As anybody with some knowledge of Spanish is rapidly going to spot, Trinidad is the Spanish word for ‘trinity’, and Tobago is the Spanish word for ‘tobacco’. Curiously, because we know the name Trinidad and Tobago so well, the meaning of the words may not actually have occurred to us.
As the names suggest, the first Europeans to reach both these islands were Spanish, but the two islands have rather different histories, so let’s start with Trinidad.
Trinidad received some early interest from us when Sir Walter Raleigh on his way to El Dorado (or not as it turned out), dropped in to attack, capture and burn the Spanish settlement of San José de Oruña (now St Joseph) in 1595. After that, there was a period of assorted pirates, smugglers and settlers doing their thing, and there was also something of an influx of French settlers. In 1797, we turned up in force. General Sir Ralph Abercromby and Rear Admiral Henry Harvey arrived with a fleet of ships and the Spanish governor promptly decided to surrender. So, not our most dramatic invasion.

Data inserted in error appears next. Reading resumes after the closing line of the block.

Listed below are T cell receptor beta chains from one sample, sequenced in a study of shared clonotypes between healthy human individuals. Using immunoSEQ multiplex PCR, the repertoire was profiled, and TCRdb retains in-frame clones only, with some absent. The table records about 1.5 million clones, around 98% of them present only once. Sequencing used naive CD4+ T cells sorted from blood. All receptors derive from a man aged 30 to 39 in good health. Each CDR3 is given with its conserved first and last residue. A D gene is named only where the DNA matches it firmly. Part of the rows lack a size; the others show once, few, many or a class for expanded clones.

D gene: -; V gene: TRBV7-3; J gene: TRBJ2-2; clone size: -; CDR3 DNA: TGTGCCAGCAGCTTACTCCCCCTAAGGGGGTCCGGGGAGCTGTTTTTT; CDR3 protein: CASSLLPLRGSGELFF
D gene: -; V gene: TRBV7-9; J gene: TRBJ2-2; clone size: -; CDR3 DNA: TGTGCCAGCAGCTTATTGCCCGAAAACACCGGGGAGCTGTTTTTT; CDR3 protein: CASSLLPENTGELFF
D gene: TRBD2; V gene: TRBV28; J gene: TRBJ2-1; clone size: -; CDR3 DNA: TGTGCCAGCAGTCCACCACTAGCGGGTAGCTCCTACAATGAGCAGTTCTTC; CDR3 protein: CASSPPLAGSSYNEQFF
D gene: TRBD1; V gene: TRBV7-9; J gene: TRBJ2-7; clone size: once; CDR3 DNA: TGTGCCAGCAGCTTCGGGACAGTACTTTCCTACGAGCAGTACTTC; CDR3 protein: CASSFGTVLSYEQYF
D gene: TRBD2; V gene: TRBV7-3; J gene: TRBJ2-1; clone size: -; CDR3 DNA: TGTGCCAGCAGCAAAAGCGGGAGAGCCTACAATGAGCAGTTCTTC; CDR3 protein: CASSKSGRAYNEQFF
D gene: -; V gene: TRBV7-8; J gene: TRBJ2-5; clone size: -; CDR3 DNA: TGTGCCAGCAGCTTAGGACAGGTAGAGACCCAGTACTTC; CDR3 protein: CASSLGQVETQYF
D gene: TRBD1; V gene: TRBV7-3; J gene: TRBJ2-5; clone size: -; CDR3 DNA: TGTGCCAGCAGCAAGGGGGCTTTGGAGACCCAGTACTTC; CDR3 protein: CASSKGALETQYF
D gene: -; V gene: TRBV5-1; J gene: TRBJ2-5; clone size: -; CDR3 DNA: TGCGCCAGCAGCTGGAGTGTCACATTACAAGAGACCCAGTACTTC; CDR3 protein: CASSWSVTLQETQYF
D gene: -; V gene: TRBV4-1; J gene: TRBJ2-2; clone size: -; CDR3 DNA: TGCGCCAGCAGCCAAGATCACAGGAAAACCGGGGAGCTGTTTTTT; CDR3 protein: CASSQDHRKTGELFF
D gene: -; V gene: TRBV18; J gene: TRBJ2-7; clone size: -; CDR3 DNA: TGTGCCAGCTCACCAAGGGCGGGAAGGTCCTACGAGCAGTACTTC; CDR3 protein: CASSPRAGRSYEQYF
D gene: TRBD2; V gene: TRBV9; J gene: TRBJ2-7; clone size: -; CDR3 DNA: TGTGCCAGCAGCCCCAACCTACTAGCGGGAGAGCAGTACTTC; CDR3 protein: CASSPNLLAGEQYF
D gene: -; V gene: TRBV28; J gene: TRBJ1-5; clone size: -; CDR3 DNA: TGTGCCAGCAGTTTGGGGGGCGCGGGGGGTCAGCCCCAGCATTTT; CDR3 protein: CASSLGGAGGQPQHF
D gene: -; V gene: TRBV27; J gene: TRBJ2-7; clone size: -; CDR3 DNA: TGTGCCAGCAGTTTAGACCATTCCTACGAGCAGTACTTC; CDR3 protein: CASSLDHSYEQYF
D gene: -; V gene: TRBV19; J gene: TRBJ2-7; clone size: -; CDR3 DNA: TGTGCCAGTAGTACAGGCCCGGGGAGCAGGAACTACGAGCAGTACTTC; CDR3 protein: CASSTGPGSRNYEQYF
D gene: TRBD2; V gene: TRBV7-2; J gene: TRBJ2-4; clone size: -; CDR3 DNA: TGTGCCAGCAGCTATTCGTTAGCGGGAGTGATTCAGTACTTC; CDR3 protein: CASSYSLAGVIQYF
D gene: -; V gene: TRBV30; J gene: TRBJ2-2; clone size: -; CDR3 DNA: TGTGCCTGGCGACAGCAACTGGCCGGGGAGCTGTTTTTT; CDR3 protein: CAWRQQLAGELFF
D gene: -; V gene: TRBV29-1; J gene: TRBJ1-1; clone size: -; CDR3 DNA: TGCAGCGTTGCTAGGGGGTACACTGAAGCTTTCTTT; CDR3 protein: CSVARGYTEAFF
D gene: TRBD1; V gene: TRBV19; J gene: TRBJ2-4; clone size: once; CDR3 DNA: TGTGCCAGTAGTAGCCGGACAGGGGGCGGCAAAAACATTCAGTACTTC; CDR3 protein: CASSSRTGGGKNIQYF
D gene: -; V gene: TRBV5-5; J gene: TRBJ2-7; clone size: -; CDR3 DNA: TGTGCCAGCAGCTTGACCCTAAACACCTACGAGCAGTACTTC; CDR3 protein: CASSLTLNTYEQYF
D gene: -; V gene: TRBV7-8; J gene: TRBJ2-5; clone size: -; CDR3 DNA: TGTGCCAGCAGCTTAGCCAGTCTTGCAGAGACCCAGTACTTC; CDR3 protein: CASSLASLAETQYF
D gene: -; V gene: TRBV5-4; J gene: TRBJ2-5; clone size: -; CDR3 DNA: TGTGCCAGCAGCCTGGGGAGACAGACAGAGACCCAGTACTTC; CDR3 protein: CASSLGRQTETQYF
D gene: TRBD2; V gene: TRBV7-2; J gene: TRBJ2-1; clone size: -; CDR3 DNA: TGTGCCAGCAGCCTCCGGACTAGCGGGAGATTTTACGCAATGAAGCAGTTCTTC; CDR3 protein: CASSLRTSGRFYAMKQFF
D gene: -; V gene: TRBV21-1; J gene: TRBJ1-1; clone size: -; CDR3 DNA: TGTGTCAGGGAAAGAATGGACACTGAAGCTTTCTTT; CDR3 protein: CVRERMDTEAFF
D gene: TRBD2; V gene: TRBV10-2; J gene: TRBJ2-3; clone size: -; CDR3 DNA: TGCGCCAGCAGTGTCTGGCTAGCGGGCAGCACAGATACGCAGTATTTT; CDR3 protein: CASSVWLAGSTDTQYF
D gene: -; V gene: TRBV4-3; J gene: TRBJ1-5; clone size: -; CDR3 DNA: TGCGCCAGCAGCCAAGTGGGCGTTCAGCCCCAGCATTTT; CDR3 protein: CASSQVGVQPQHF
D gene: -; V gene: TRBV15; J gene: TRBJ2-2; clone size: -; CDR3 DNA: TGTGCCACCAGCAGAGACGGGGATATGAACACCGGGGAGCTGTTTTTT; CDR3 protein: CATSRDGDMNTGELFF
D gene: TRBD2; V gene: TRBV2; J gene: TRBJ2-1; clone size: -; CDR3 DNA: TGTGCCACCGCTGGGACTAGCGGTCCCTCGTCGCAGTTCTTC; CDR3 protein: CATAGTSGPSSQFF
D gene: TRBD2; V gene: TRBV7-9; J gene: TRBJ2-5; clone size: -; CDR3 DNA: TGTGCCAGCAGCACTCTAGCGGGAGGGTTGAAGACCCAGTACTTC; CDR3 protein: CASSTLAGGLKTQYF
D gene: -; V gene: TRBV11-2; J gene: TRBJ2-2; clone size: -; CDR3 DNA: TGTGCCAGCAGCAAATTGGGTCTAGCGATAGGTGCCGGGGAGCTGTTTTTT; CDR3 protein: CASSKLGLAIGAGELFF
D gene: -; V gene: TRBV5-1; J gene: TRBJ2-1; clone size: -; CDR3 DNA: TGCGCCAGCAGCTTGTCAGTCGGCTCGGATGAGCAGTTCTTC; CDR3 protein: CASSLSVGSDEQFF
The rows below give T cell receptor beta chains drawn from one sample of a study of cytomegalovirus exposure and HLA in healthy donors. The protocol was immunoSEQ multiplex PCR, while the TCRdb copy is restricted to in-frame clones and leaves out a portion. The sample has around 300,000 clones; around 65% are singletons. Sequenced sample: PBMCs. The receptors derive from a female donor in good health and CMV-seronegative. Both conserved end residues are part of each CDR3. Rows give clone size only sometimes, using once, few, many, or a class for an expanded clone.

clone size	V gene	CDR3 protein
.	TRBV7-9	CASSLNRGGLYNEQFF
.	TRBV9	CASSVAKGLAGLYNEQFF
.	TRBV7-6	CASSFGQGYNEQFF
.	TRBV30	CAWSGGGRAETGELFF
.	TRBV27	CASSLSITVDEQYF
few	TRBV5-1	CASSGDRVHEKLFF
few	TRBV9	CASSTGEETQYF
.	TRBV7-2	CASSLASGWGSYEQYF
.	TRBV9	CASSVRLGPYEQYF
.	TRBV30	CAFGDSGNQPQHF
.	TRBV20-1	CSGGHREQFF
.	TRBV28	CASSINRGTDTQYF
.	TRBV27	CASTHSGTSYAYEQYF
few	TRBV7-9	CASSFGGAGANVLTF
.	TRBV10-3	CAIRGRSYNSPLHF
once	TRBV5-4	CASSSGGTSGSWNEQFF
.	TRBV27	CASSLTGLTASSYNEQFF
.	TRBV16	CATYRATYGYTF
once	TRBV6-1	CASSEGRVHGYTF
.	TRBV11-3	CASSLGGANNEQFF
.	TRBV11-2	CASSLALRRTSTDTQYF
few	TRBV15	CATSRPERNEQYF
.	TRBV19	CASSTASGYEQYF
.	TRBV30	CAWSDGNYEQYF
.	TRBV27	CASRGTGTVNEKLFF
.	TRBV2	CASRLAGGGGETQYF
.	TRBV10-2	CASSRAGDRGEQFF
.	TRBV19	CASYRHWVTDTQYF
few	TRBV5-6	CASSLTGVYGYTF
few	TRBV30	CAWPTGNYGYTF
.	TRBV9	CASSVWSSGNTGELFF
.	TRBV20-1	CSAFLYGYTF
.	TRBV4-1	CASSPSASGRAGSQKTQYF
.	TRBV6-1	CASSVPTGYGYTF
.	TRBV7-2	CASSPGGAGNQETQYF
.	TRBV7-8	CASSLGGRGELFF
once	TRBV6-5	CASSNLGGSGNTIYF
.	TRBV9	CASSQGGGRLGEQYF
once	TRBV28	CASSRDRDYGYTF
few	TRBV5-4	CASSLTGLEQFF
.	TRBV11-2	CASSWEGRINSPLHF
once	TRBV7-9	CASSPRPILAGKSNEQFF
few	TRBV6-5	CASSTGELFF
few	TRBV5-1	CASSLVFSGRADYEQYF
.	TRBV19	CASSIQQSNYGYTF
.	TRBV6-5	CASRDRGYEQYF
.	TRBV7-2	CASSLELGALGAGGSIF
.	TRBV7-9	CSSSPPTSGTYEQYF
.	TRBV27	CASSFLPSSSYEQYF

By contrast, things became very confusing in Tobago. As well as the French, Spanish and Brits competing for control, there were also Dutch and Courlanders from modern-day Latvia. The island kept on changing hands. You would think there was hardly time to change the flags on occasions. In 1704, it was declared neutral territory, which was excellent news from a pirate point of view. Then in 1763, the French ceded Tobago to us. The newly independent Americans got in on the act in 1778 by trying to take the island, but HMS Yarmouth was able to fight them off. The French invaded yet again in 1781 and caused a lot of destruction. However, we did eventually get the island back. Yet again.
Trinidad and Tobago became independent in 1962.